On November 1st the last upload campaigns for Wiki Loves Monuments 2022 have come to a close. While we wait for the teams and their juries to decide on their national winners, lets us take a moment to share with you the final report of the Diversity, Equity and Inclusion research that was conducted by researcher and DEI Consultant Mesha Murali, for our Wiki Loves Monuments photo competition.
Digitally documenting and preserving cultural heritage has recently gathered momentum. This is due to ongoing natural and human induced destruction of heritage sites. In times like this, digital documentation and archiving ensures continuity of community histories. It acts as a crucial information reservoir for future restorative projects.
Digital documentation is sharing and preserving information in the form of photographs, videos or audio clips. It allows under-represented communities to share their knowledge across time and space. This also gives these communities the opportunity to tell their story through their perspective. In doing so, local communities get to reclaim their pasts from majoritarian retelling. For example, WLM Ukraine documented the removal of Lenin statues in the country. This documentation gave an opportunity to the local community to talk about their relationship with the statue. These statues were considered historically important by the Ukrainian government. However, its removal was a way for the local community to express their detachment from the statue and its related heritage.
In this light, the WLM photography competition’s aim to document and archive built cultural heritage through photographs becomes more relevant. WLM has had 12 iterations and managed to document almost 3 million photos from across the world. The competition is an extension of Wikimedia’s endeavour to promote and cultivate free knowledge systems. Here communities document and share knowledge that they deem important. WLM has constantly worked towards being inclusive of different regions and their monuments. However, the diversity, equity and inclusivity analysis (DEI) of the competition highlights the need to take this effort one step further.
It encourages us to think about the kind of photographic data collected and the process of doing so. How successful are we in documenting heritage sites of marginalised and indigenous communities? What more can we do to ensure diversity of representation? It is important to ask these questions as they help us reflect on the narratives and histories that don’t get documented.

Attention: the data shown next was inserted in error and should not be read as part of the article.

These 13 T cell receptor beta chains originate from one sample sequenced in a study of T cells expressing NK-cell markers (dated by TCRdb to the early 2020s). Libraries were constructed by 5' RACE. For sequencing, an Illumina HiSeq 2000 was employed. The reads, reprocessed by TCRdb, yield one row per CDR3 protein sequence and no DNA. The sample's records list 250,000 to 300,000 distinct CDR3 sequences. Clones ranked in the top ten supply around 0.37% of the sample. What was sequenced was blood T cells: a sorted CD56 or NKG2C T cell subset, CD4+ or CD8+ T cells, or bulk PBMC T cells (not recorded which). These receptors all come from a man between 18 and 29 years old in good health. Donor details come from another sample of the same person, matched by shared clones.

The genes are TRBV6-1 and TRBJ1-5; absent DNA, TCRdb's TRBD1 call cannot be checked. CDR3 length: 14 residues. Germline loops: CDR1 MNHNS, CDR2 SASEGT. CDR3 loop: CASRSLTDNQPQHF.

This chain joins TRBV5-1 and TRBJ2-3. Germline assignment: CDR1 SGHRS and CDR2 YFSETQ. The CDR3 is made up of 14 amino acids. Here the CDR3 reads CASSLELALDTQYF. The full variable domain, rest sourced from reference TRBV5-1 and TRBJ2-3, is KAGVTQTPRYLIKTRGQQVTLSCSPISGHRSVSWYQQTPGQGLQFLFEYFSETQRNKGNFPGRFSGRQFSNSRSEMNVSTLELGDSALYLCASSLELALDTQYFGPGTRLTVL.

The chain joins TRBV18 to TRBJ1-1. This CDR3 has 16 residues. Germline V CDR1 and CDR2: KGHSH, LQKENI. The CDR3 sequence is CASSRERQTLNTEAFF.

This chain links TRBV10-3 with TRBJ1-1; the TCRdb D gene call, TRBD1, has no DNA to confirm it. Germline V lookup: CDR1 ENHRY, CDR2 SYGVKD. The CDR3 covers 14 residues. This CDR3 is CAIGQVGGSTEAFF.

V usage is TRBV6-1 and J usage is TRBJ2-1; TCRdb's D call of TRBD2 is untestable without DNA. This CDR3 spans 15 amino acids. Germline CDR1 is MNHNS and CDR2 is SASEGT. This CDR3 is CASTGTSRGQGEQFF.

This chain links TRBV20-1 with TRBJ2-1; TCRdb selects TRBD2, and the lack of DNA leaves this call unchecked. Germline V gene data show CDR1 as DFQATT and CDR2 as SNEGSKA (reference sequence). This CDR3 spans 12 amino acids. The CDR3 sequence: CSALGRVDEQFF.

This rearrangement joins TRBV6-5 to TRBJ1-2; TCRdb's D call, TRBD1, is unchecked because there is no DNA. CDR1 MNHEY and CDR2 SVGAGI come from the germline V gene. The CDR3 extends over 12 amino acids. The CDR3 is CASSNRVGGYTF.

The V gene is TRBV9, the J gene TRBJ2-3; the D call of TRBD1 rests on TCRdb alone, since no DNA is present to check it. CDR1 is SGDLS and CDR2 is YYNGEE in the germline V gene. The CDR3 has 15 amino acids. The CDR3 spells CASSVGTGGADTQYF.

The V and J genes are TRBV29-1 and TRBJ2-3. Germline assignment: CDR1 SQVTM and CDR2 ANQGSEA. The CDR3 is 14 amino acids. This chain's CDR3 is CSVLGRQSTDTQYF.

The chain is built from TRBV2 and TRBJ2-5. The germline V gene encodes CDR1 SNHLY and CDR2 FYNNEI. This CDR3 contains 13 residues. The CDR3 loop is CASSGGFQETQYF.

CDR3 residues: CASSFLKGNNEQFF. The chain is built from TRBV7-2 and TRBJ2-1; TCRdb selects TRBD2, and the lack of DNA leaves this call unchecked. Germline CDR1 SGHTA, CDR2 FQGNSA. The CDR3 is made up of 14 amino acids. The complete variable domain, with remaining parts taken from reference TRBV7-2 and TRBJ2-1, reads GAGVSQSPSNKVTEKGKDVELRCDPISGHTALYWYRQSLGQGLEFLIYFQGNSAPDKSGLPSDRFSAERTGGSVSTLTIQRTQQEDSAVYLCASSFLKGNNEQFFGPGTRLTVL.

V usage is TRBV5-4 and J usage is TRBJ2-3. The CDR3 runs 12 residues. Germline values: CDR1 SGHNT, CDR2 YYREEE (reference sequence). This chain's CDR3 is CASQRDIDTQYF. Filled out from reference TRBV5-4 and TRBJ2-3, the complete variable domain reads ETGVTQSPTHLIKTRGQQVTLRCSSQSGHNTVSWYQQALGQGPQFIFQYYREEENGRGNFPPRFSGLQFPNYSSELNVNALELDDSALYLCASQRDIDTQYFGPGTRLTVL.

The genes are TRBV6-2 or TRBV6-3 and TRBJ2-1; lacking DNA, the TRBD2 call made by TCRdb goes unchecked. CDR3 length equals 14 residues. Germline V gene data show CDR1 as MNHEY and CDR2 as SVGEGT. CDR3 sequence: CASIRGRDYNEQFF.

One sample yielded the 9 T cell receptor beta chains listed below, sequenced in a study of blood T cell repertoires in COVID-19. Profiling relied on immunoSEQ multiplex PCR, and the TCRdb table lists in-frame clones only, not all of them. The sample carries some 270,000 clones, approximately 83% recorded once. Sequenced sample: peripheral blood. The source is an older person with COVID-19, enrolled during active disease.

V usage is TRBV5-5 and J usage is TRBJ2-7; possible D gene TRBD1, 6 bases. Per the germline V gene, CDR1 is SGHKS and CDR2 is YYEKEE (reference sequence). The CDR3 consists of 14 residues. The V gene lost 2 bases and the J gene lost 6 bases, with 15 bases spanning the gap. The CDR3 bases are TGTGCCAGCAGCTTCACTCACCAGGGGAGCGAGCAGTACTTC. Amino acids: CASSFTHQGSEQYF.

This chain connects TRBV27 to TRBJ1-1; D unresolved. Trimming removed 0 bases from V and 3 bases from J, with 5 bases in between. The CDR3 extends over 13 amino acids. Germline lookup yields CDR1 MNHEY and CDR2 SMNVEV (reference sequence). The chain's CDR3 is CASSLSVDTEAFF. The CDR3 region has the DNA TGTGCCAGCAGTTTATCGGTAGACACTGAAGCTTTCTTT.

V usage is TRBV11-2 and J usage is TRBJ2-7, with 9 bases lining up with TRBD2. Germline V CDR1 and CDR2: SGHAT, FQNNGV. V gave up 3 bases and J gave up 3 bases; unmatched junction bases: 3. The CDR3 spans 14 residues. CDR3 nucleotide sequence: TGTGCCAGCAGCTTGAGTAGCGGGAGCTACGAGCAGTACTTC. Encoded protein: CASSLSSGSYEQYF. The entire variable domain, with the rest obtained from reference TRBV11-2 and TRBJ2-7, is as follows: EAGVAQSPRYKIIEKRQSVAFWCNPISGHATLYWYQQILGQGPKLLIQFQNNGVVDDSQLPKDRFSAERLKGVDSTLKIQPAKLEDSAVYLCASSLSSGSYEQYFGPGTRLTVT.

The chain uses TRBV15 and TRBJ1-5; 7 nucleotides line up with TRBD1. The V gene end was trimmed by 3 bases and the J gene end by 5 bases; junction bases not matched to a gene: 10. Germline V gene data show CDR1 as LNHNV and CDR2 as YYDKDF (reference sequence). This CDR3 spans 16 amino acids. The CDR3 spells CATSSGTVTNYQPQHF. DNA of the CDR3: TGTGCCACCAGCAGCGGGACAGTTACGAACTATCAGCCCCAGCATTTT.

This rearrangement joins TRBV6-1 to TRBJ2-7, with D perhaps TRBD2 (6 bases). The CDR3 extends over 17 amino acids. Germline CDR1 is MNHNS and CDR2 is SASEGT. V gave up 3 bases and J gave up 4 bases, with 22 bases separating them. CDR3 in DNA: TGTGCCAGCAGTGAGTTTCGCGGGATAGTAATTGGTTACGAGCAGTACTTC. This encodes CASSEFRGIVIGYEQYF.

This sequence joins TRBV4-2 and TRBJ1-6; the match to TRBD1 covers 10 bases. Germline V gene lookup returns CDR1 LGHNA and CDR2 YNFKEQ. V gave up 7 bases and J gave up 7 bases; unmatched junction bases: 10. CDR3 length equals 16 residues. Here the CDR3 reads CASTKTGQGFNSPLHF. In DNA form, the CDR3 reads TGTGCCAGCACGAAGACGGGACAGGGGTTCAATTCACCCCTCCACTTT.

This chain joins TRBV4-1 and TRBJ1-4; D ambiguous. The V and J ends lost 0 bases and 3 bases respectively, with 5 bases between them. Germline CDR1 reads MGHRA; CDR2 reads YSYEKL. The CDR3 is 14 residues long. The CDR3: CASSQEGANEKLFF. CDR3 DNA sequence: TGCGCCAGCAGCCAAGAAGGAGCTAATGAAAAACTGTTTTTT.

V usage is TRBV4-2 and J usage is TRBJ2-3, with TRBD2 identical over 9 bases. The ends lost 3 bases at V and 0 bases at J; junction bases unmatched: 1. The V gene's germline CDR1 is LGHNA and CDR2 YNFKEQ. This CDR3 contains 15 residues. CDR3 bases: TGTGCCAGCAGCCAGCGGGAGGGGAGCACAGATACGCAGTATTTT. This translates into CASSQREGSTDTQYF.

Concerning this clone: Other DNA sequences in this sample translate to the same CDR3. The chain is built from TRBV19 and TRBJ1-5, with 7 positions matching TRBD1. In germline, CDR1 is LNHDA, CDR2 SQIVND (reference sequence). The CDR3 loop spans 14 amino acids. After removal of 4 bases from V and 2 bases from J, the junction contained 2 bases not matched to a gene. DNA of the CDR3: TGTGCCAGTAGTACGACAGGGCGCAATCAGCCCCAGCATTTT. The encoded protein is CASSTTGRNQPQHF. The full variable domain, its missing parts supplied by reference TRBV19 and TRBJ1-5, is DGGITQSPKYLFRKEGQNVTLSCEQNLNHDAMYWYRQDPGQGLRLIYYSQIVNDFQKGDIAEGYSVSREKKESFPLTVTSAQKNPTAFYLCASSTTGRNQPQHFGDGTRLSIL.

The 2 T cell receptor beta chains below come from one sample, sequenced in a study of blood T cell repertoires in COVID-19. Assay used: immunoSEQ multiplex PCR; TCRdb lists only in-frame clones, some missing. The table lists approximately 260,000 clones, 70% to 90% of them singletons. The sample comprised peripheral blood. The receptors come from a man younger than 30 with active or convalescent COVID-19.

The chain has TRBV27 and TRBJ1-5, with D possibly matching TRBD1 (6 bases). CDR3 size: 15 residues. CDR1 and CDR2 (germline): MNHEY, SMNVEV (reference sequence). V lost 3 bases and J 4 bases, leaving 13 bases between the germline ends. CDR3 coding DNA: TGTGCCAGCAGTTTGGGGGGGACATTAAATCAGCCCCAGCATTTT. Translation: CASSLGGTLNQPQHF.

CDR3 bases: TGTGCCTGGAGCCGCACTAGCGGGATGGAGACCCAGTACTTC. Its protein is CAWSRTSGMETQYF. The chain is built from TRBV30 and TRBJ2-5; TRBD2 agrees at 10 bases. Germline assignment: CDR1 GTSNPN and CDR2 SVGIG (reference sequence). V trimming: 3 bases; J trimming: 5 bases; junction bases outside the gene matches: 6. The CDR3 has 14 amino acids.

Most monuments submitted for the WLM competition are those that are ‘aesthetically’ good looking. These are likely to be well maintained popular tourist destinations. Such selective photography results in lower representation of monuments belonging to marginalised communities. Sites belonging to these communities are less likely to be protected and are susceptible to deterioration. Documenting these monuments can help emphasise the importance of preserving these sites. This ensures that cultural heritage and histories from the margin are documented and passed on to the future generation.
Another example of DEI issue faced is that of gender specific barriers to technology and resources. As part of the DEI research national WLM organisers were interviewed. Some of them shared that the participation rate among women is lower compared to men in their region. This may be due to different country or culture specific hurdles. For example, monuments in remote areas generally go unphotographed. This is due to higher cost of travel or due to concerns of safety. The latter is a deterrent especially for female photographers.
On the other hand, certain functioning religious monuments may follow gender based segregation. This limits the female photographer’s access to certain spaces in the heritage site. Acknowledging and working on such gender related roadblocks is essential. It helps us document a diverse range of perspectives. For example, in gender segregated sites male photographers are not allowed in spaces designated for women, and vice versa. As a result they may end up photographing only those aspects of the monument which they have access to, and documenting a partial narrative of the monument. Ensuring balanced gender participation helps us overcome this hurdle. It allows us to tell a layered story of access, culture, architecture and gender norms in the space.
Hence, paying attention to what is missing in our documentation makes us aware of our various DEI needs. In turn, it will help us create a diverse, equitable and inclusive space for everyone.
A more detailed analysis of the WLM DEI structure is available here: this English report is also available in Arabic, Bahasa Indonesia, Brazilian-Portuguese, Chinese Mandarin, French, Hausa, Hindi, Spanish, Urdu, and isiZulu.
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